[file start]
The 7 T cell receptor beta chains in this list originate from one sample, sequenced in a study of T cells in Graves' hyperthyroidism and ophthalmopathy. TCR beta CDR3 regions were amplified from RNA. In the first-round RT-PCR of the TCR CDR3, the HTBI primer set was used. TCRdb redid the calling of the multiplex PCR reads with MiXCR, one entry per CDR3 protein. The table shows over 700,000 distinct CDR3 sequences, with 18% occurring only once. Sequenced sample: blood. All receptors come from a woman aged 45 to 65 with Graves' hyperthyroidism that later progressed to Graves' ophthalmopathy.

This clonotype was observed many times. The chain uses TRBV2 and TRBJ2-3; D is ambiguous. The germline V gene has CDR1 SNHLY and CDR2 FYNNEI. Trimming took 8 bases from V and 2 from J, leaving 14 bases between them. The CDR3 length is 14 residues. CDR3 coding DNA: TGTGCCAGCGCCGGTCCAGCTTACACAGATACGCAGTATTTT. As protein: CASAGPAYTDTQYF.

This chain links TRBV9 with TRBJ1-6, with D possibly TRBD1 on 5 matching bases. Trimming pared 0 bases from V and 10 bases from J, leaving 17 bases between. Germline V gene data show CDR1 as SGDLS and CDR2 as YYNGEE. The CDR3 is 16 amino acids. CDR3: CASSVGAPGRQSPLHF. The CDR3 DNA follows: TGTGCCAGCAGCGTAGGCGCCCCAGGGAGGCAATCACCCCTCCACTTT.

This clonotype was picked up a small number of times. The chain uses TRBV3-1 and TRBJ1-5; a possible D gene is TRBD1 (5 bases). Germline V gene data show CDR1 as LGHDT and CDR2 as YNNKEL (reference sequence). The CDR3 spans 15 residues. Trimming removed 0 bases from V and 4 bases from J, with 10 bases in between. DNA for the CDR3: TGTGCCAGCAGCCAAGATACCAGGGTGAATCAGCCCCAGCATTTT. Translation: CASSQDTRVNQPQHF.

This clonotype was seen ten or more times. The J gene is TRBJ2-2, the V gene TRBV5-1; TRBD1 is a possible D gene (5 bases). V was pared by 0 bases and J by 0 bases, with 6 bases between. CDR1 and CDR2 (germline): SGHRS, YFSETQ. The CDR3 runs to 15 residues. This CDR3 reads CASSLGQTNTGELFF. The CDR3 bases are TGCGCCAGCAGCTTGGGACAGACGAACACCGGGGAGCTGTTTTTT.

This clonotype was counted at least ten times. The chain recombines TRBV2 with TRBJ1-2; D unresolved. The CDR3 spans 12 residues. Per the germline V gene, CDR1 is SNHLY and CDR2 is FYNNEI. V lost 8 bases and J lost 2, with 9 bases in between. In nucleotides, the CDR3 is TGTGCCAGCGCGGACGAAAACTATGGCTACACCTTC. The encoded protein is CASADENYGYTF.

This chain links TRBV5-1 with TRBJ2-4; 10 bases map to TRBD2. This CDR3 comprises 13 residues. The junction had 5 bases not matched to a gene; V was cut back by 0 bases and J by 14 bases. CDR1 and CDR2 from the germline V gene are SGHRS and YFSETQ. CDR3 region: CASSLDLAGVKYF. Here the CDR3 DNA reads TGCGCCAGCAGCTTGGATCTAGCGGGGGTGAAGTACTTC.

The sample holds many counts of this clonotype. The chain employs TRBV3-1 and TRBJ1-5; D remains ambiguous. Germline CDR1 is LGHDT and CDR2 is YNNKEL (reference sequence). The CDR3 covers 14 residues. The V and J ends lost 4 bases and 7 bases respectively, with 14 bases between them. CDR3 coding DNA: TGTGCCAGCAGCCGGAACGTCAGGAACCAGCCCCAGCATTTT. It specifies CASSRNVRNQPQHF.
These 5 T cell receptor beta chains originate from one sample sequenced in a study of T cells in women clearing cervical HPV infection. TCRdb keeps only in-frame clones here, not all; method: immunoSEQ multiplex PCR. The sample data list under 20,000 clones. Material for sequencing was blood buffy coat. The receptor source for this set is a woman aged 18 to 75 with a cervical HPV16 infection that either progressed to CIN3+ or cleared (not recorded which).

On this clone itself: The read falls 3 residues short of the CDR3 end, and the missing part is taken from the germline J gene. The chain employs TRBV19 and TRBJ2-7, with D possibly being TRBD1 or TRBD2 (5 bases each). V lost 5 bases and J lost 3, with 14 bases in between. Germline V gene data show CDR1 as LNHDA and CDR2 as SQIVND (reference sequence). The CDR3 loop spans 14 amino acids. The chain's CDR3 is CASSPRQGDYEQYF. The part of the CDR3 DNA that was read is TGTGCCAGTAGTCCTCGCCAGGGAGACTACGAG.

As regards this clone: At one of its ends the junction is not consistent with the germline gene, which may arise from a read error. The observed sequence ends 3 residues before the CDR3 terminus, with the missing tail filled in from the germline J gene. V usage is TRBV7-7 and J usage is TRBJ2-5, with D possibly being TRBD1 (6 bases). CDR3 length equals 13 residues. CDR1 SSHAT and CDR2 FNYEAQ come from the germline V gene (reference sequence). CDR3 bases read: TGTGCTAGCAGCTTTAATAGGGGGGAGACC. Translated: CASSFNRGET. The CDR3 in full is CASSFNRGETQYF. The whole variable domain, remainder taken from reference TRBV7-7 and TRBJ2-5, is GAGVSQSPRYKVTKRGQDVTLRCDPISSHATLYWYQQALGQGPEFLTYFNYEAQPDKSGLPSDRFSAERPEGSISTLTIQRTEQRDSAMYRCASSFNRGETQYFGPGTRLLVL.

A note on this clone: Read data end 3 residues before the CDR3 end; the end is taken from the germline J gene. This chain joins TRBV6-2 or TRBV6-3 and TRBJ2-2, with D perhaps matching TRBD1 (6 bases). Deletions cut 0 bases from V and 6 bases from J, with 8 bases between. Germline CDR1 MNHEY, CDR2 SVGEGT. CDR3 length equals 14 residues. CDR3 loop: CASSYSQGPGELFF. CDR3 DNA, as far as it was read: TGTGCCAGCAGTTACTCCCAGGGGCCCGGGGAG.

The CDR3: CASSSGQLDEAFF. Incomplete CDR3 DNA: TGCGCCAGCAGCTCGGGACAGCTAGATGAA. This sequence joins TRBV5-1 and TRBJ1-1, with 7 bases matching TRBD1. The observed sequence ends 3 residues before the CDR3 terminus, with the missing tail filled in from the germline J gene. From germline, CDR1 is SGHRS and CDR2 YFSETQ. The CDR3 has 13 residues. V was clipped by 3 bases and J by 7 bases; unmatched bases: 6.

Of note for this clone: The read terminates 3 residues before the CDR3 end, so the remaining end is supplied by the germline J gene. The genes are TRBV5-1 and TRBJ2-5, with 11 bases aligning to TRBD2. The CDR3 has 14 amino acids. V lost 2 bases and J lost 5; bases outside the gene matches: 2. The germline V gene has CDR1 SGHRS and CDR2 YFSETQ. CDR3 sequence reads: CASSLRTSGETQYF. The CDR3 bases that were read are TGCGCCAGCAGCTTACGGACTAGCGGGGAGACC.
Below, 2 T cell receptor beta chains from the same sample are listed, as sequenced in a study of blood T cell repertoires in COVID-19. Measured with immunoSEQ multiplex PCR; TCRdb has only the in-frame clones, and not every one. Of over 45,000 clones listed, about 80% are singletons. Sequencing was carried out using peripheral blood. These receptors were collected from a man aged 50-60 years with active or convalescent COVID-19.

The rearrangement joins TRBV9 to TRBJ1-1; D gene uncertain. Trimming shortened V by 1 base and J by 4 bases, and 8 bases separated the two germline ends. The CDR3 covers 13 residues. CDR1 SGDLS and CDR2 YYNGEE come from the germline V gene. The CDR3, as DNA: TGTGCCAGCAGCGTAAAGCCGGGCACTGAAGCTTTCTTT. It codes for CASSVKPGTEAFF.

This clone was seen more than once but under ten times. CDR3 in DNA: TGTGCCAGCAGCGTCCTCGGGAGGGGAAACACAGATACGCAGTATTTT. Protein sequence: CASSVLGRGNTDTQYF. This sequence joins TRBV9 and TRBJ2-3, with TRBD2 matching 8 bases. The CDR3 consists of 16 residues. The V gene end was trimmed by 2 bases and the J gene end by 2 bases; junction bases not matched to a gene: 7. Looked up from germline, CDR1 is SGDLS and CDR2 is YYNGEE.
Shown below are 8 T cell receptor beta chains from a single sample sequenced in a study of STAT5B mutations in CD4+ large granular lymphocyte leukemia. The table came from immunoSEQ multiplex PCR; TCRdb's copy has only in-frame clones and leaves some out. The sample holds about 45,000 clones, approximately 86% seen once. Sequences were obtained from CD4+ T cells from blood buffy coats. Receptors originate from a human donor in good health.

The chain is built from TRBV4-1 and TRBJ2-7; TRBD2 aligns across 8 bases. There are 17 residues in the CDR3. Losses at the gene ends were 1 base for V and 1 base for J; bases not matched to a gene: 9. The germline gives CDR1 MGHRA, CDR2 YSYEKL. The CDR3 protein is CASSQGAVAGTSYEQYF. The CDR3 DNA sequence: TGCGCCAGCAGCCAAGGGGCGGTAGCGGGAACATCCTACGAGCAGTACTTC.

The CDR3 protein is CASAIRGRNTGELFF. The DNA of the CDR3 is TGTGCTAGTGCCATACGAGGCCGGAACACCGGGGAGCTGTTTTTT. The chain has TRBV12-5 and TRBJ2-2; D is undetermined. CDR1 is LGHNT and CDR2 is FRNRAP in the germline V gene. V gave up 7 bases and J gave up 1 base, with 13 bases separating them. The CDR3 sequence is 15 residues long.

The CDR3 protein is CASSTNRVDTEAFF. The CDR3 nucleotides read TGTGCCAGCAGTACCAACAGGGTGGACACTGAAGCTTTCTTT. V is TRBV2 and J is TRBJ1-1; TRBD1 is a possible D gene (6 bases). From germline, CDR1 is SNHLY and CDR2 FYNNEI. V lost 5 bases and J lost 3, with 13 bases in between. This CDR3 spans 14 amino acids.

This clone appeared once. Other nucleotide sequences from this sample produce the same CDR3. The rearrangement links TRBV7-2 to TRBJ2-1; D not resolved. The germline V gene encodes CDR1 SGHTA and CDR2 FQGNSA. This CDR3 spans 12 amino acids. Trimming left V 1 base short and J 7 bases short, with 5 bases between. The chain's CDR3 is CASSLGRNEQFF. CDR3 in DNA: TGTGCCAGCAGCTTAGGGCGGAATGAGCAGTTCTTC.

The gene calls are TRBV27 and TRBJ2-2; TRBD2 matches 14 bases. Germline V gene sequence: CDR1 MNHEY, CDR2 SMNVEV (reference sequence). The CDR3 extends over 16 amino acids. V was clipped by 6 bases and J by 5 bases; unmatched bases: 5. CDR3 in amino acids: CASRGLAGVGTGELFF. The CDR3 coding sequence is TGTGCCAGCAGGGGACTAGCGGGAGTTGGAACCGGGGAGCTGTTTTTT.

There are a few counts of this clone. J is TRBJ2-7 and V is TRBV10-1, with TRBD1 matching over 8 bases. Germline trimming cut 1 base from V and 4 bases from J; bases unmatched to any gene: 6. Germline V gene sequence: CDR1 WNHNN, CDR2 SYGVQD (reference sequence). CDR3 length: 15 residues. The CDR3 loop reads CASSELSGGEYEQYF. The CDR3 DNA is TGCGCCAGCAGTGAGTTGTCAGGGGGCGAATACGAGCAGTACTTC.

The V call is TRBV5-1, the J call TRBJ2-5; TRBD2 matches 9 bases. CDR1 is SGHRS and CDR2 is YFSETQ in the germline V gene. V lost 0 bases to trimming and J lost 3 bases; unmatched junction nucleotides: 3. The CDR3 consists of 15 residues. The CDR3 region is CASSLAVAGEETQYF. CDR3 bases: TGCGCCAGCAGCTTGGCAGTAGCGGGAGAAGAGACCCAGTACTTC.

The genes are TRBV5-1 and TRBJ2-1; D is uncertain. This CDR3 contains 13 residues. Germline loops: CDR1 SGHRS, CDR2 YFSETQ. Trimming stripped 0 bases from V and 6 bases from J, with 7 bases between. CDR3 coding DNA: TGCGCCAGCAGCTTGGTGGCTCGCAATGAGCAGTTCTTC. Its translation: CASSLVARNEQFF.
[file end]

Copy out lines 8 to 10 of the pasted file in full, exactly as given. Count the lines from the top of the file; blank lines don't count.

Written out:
The sample holds many counts of this clonotype. The chain employs TRBV3-1 and TRBJ1-5; D remains ambiguous. Germline CDR1 is LGHDT and CDR2 is YNNKEL (reference sequence). The CDR3 covers 14 residues. The V and J ends lost 4 bases and 7 bases respectively, with 14 bases between them. CDR3 coding DNA: TGTGCCAGCAGCCGGAACGTCAGGAACCAGCCCCAGCATTTT. It specifies CASSRNVRNQPQHF.
These 5 T cell receptor beta chains originate from one sample sequenced in a study of T cells in women clearing cervical HPV infection. TCRdb keeps only in-frame clones here, not all; method: immunoSEQ multiplex PCR. The sample data list under 20,000 clones. Material for sequencing was blood buffy coat. The receptor source for this set is a woman aged 18 to 75 with a cervical HPV16 infection that either progressed to CIN3+ or cleared (not recorded which).

On this clone itself: The read falls 3 residues short of the CDR3 end, and the missing part is taken from the germline J gene. The chain employs TRBV19 and TRBJ2-7, with D possibly being TRBD1 or TRBD2 (5 bases each). V lost 5 bases and J lost 3, with 14 bases in between. Germline V gene data show CDR1 as LNHDA and CDR2 as SQIVND (reference sequence). The CDR3 loop spans 14 amino acids. The chain's CDR3 is CASSPRQGDYEQYF. The part of the CDR3 DNA that was read is TGTGCCAGTAGTCCTCGCCAGGGAGACTACGAG.